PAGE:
There’s still two more nights to catch this exciting presentation — purchase your tickets here!


Hunger “In The Works” at the Pritzker Pavilion.

Hunger “In The Works” at the Pritzker Pavilion.

The Hunger team with author Elise Blackwell. (From left, Robert Kauzlaric, Chris Hainsworth, Elise Blackwell, John Henry Roberts, Simone Roos, Peter Greenberg, Jenifer Tyler, Matt Engle, and Katie McLean Hainsworth)

Autumn goings-on

THE NEW YORK FREAKIN’ TIMES calls The True Story of the 3 Little Pigs! “One of the best children’s shows of the year. Case closed.” Yowza!

This adaptation by ensemble member Robert Kauzlaric (from the book by Jon Scieszka and Lane Smith) first played at Lifeline in 2007 and has since had productions all over the nation. It is currently being performed by Atlantic Theater Company in NYC thru the end of October. Check out the article in The New York Times and another review too!

NEW TECH DIRECTOR!
We are thrilled to welcome Joe Schermoly as Lifeline’s new Technical Director. Joe is a scenic designer who also works as a TD and we are super lucky to add him to the Lifeline team in both capacities. You can see Joe’s design work on our stage right now as the scenic and props designer (and the tech director) for The Count of Monte Cristo (now extended through November 13th). You can find out more about Joe by checking out his website.

We are also bidding a fond and sad adieu to our former tech director, Ian Zywica. Ian spent the last two years at Lifeline, tech directing our shows and also designing The Moonstone, The Last of the Dragons, and The Blue Shadow. We will miss him greatly and are hoping he will visit us often.

NEW LIFELINE BABY!!!!
Ensemble member Paul Holmquist and his wife Kristina Fluty are new parents!

Gus Carlson Holmquist arrived on Monday September 12th. He is hale and hearty and beautiful.

OPEN HOUSE CHICAGO
In the midst of six shows this past weekend, Lifeline was honored to participate in Open House Chicago! It’s an event produced by the Chicago Architectural Foundation and this is the first time the Rogers Park neighborhood was on the explorer map! Shuttle buses brought people to the neighborhood and we were toured by over 200 people this past weekend (although most of them didn’t actually see the performance space because we had so many performances going on)! Our visitors were thrilled to see all our secret areas of the building and many vowed to return to see a show. It was great fun to introduce so many new people to our building.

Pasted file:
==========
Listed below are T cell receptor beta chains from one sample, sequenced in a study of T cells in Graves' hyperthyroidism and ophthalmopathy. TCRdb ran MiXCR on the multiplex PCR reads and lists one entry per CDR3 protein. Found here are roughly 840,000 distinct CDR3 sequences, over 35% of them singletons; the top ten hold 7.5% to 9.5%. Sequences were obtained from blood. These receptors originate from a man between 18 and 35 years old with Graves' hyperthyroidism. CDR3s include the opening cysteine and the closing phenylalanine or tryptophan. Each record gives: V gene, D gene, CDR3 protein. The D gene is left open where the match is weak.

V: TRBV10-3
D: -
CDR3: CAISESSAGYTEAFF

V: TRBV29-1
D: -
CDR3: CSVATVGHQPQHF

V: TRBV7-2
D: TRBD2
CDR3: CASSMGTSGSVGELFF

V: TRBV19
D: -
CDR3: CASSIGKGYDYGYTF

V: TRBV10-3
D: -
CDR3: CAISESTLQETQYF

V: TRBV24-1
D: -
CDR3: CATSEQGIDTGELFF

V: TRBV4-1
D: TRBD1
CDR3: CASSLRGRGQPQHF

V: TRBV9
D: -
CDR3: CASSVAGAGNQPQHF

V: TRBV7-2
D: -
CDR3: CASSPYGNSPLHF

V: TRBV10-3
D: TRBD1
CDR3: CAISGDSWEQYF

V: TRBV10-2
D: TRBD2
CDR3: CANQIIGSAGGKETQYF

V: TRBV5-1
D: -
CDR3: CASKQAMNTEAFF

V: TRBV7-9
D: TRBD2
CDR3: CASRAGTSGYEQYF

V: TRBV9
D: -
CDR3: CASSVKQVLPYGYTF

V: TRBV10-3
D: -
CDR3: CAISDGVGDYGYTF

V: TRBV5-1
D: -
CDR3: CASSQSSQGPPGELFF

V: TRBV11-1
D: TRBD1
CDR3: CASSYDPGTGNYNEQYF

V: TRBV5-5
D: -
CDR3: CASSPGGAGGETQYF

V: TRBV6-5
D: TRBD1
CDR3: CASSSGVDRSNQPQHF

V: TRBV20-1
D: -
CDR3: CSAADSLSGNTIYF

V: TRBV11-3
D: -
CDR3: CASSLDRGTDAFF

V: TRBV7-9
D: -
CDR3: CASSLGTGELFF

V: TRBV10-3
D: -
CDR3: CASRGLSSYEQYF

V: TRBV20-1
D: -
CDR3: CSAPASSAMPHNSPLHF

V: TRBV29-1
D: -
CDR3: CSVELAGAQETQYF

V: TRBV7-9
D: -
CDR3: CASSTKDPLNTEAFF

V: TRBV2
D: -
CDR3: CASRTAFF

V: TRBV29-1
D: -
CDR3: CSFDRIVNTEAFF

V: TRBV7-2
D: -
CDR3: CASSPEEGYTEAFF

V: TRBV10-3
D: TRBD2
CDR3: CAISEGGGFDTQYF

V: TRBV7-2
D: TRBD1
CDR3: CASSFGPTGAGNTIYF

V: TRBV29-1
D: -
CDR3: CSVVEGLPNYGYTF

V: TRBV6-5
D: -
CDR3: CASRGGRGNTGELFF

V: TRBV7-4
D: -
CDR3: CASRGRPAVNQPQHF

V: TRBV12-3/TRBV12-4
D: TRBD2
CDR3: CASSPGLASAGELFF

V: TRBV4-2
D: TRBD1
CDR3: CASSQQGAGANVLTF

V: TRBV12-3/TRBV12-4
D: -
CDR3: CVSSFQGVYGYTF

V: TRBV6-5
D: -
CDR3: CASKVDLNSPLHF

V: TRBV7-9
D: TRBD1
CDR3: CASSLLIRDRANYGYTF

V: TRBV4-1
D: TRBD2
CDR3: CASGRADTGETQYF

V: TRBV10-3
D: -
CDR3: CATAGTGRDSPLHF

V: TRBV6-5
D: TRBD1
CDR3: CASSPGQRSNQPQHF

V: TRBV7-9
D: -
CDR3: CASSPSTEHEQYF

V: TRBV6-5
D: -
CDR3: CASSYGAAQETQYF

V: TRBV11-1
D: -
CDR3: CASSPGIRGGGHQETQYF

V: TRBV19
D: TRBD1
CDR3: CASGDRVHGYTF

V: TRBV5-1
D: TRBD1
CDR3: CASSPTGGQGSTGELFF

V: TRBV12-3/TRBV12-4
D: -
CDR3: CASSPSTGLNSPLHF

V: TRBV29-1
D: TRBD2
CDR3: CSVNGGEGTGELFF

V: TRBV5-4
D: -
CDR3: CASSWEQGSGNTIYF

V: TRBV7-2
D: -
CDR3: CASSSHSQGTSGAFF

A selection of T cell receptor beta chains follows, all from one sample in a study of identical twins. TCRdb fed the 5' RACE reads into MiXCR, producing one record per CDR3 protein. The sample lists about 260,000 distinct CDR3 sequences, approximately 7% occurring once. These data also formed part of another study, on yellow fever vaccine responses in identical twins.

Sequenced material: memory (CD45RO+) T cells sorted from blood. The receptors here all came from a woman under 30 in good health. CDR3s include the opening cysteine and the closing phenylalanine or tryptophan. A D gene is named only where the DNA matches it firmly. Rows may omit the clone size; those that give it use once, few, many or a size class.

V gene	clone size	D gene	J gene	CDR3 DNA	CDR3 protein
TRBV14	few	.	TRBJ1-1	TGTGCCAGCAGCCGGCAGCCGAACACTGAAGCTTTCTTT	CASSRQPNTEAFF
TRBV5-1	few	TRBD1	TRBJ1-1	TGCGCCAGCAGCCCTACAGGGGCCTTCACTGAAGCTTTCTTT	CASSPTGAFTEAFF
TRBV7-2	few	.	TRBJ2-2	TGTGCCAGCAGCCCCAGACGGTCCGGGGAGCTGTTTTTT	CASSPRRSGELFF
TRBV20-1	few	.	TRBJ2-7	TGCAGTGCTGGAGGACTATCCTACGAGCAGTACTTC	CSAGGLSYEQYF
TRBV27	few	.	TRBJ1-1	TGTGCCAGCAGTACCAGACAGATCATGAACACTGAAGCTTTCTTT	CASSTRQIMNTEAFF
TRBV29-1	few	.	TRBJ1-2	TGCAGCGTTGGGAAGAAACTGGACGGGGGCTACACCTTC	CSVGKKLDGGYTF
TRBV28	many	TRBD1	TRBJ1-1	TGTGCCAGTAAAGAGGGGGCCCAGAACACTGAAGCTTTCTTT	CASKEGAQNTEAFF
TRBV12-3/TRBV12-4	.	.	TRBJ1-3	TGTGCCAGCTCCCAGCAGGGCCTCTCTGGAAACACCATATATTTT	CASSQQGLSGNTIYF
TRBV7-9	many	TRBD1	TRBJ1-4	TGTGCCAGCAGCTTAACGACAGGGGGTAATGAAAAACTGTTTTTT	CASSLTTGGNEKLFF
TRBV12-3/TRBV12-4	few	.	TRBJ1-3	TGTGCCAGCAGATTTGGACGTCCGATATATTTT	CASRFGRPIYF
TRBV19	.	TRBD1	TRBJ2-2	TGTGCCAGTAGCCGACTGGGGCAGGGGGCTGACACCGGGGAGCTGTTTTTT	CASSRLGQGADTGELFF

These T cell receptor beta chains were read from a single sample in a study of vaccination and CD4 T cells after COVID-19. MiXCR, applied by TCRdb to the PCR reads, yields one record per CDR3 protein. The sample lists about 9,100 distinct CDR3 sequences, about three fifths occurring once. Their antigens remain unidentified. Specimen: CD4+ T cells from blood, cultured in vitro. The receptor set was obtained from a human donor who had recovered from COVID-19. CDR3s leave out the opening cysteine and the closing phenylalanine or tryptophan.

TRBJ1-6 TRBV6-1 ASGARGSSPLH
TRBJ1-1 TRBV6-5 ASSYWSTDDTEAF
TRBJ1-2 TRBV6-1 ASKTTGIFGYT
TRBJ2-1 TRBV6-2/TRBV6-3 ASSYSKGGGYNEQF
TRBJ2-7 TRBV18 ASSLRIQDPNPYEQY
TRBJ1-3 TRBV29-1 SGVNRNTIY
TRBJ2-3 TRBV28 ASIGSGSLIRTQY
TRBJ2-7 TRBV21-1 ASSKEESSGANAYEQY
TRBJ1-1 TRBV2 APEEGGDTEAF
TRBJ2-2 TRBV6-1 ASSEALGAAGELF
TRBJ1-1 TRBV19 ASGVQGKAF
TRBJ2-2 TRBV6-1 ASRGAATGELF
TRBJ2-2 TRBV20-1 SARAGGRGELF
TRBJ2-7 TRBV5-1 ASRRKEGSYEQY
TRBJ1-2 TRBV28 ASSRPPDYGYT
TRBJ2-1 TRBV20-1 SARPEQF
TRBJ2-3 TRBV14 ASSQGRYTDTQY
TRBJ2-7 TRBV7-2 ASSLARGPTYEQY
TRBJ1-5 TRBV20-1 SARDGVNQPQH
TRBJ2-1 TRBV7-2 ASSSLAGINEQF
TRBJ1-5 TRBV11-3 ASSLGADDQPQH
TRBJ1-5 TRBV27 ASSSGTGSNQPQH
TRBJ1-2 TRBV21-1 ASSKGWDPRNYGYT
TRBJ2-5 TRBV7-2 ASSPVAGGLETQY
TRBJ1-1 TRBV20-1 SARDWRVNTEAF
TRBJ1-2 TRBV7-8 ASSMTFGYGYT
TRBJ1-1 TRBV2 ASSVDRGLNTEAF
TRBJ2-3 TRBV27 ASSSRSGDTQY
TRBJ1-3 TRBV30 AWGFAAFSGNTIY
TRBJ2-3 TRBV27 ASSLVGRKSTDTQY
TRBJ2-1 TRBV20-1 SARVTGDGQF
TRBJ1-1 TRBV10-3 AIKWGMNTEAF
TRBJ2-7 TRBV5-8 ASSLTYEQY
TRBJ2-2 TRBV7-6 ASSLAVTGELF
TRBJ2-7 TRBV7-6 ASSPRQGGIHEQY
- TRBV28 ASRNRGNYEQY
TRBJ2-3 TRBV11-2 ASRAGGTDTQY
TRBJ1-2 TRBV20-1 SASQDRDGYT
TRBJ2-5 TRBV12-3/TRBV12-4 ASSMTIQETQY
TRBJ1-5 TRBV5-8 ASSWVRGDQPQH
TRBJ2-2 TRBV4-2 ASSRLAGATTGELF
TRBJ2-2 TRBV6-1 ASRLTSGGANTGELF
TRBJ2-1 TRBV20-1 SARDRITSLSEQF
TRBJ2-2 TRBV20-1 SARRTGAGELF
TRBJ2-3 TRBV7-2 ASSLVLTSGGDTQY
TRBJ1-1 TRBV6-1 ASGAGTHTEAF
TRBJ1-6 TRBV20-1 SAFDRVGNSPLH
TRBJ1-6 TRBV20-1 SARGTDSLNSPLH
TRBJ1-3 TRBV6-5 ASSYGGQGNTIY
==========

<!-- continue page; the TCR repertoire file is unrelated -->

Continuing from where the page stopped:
THE 13 CLOCKS got a nice preview feature in the Sun-Times and a great review in Time Out Chicago Kids and is a visual treat. It features “mini-me” puppets and other theatrical devices that are brand new to our KidSeries. Amanda Delheimer Dimond directs for the first time at Lifeline and we are so happy and lucky to have her with us.

The 13 Clocks is a Rob Kauzlaric adaptation with both new faces and old favorites in both the cast and production teams: Scenic designer Chelsea Warren (Mr. Hatch, Mrs. Caliban, Flight of the Dodo, The Dirty Cowboy), sound designer Mikhail Fiksel (Neverwhere, Watership Down, The Last of the Dragons), props designer Katherine Greenleaf (Arnie the Doughnuti), costume designer Nathan Rohrer (assisted on Treasure Island), plus newbies Melanie Berner (puppet associate), Heather Gilbert (light designer), and Clare Roche (stage manager). The cast includes newbies Joey DeBettencourt, Mildred Marie Langford, and David Guiden, plus Lifeline returners Mike Ooi (Neverwhere, The Last of the Dragons, Zorro) and Jonathan Helvey (Zorro). Rockin’ understudies that are more than ready are: Ariel Begley, Jacquis Neal, and Morgan Maher — all new to Lifeline!

HUNGER at MILLENIUM PARK
The City of Chicago has invited us to participate in its In the Works series! There will be a reading of Hunger on the Pritzker Pavillion Stage for three performances November 17-19. (Don’t worry, it’s not outside! The stage will be in it’s “indoor” configuration – audience sits on stage, actors backs are to the glassed in wall overlooking the park.) This includes a talkback with Chris Hainsworth (adapter), Rob Kauzlaric (director) and Elise Blackwell (novelist), whom they’re flying in for the weekend.

We hope to see you in the neighborhood soon!

Dorothy Milne
Artistic Director